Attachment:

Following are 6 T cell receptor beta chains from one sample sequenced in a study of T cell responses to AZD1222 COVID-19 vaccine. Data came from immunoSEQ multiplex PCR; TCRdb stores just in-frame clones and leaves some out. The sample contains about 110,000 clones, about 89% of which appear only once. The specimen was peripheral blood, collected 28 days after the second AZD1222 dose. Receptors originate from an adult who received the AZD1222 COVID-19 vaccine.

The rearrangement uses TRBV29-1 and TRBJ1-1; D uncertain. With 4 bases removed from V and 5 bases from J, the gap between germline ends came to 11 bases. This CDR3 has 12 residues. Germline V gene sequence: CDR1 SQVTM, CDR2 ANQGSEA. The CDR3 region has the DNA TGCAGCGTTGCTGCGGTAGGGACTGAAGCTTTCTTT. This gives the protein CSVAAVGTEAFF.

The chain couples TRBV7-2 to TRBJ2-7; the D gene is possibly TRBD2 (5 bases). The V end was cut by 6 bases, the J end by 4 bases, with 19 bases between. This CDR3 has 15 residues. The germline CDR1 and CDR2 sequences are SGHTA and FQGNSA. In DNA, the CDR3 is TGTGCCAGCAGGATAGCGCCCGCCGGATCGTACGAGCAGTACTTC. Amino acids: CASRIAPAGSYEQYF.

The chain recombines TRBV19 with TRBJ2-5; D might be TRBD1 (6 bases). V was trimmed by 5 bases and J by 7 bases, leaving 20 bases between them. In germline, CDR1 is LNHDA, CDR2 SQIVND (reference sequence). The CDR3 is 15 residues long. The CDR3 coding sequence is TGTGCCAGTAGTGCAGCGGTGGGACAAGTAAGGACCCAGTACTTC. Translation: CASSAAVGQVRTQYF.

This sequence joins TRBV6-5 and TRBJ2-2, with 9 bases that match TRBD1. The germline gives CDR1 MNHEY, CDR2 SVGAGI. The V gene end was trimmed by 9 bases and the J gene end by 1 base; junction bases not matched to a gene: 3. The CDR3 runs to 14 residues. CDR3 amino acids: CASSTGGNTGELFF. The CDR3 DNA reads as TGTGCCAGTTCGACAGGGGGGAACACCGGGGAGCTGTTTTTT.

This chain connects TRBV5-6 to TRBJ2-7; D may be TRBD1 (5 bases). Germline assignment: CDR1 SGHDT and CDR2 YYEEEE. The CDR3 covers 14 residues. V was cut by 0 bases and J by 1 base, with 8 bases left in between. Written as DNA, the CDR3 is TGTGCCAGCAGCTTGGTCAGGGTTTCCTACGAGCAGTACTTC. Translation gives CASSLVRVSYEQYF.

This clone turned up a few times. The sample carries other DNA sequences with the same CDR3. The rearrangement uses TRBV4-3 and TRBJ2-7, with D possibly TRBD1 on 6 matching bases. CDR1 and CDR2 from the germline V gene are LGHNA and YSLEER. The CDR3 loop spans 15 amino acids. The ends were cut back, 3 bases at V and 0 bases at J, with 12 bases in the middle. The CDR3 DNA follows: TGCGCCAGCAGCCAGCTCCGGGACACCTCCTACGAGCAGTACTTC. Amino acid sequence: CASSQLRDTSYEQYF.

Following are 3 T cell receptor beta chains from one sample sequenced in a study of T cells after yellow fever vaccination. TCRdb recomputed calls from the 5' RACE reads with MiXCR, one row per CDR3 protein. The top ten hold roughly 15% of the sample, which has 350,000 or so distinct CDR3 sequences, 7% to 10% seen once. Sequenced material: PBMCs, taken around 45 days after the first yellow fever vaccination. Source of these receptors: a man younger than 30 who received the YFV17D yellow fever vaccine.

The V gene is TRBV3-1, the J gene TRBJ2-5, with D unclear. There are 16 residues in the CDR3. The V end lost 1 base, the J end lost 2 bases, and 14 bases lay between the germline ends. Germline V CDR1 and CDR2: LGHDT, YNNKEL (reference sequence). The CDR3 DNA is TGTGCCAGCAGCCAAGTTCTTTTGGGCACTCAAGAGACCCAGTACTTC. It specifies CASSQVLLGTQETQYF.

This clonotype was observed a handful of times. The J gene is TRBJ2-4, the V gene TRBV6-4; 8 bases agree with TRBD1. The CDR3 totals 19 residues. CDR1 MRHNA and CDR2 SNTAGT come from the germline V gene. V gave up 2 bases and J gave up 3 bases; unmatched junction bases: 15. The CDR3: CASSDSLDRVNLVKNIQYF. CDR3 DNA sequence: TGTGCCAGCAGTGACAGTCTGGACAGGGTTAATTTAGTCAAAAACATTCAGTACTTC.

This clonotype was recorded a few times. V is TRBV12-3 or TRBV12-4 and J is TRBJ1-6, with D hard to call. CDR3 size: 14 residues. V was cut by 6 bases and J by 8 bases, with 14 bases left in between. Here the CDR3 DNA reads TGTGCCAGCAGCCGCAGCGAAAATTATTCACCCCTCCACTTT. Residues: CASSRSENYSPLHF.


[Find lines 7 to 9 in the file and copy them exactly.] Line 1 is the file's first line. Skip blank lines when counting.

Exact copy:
This clone turned up a few times. The sample carries other DNA sequences with the same CDR3. The rearrangement uses TRBV4-3 and TRBJ2-7, with D possibly TRBD1 on 6 matching bases. CDR1 and CDR2 from the germline V gene are LGHNA and YSLEER. The CDR3 loop spans 15 amino acids. The ends were cut back, 3 bases at V and 0 bases at J, with 12 bases in the middle. The CDR3 DNA follows: TGCGCCAGCAGCCAGCTCCGGGACACCTCCTACGAGCAGTACTTC. Amino acid sequence: CASSQLRDTSYEQYF.

Following are 3 T cell receptor beta chains from one sample sequenced in a study of T cells after yellow fever vaccination. TCRdb recomputed calls from the 5' RACE reads with MiXCR, one row per CDR3 protein. The top ten hold roughly 15% of the sample, which has 350,000 or so distinct CDR3 sequences, 7% to 10% seen once. Sequenced material: PBMCs, taken around 45 days after the first yellow fever vaccination. Source of these receptors: a man younger than 30 who received the YFV17D yellow fever vaccine.

The V gene is TRBV3-1, the J gene TRBJ2-5, with D unclear. There are 16 residues in the CDR3. The V end lost 1 base, the J end lost 2 bases, and 14 bases lay between the germline ends. Germline V CDR1 and CDR2: LGHDT, YNNKEL (reference sequence). The CDR3 DNA is TGTGCCAGCAGCCAAGTTCTTTTGGGCACTCAAGAGACCCAGTACTTC. It specifies CASSQVLLGTQETQYF.